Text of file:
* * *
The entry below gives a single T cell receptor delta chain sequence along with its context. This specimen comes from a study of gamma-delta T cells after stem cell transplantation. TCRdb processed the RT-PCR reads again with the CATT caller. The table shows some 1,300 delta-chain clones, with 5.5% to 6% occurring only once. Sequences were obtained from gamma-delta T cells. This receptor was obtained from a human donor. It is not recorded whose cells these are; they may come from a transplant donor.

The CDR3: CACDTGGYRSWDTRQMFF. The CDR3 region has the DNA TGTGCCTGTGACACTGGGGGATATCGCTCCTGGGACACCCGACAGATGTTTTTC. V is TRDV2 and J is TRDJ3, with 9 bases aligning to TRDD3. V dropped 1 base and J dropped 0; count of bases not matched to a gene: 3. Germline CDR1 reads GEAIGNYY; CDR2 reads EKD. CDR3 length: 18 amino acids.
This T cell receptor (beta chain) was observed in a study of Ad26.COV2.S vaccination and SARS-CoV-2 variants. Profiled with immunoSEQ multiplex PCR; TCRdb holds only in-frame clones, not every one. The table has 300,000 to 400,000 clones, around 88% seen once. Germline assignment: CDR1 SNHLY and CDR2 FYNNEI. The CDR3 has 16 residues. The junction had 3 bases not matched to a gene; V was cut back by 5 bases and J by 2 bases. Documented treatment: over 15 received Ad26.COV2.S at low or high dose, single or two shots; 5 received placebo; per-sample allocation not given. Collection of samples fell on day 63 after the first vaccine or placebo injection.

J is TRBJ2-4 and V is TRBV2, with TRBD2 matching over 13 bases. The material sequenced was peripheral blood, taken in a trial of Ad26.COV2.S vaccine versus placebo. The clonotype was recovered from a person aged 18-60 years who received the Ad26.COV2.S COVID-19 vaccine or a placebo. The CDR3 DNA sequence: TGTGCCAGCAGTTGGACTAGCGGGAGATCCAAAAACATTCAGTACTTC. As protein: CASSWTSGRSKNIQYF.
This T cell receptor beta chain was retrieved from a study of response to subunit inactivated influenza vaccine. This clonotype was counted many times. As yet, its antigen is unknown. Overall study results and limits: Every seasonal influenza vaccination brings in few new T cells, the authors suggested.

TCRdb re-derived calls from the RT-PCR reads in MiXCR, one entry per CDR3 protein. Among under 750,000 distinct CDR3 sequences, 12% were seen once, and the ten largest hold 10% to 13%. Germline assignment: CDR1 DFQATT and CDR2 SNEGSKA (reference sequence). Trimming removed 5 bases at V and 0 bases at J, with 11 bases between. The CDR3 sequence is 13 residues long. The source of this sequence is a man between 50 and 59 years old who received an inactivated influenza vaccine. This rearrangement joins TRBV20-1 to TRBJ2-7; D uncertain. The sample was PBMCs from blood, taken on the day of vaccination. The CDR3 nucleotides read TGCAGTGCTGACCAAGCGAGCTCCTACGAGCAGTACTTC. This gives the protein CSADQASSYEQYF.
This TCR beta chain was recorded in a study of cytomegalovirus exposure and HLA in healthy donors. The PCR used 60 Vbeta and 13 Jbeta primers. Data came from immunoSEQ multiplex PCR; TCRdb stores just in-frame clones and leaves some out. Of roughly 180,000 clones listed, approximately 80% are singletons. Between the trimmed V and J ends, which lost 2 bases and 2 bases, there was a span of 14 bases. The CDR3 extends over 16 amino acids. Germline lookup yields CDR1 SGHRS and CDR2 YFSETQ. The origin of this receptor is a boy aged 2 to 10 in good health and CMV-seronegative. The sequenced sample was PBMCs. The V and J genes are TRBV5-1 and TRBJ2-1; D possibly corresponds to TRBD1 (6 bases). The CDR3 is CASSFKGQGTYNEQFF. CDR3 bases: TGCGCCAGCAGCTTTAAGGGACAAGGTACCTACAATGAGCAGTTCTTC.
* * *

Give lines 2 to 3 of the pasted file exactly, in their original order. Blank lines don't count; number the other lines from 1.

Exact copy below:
The CDR3: CACDTGGYRSWDTRQMFF. The CDR3 region has the DNA TGTGCCTGTGACACTGGGGGATATCGCTCCTGGGACACCCGACAGATGTTTTTC. V is TRDV2 and J is TRDJ3, with 9 bases aligning to TRDD3. V dropped 1 base and J dropped 0; count of bases not matched to a gene: 3. Germline CDR1 reads GEAIGNYY; CDR2 reads EKD. CDR3 length: 18 amino acids.
This T cell receptor (beta chain) was observed in a study of Ad26.COV2.S vaccination and SARS-CoV-2 variants. Profiled with immunoSEQ multiplex PCR; TCRdb holds only in-frame clones, not every one. The table has 300,000 to 400,000 clones, around 88% seen once. Germline assignment: CDR1 SNHLY and CDR2 FYNNEI. The CDR3 has 16 residues. The junction had 3 bases not matched to a gene; V was cut back by 5 bases and J by 2 bases. Documented treatment: over 15 received Ad26.COV2.S at low or high dose, single or two shots; 5 received placebo; per-sample allocation not given. Collection of samples fell on day 63 after the first vaccine or placebo injection.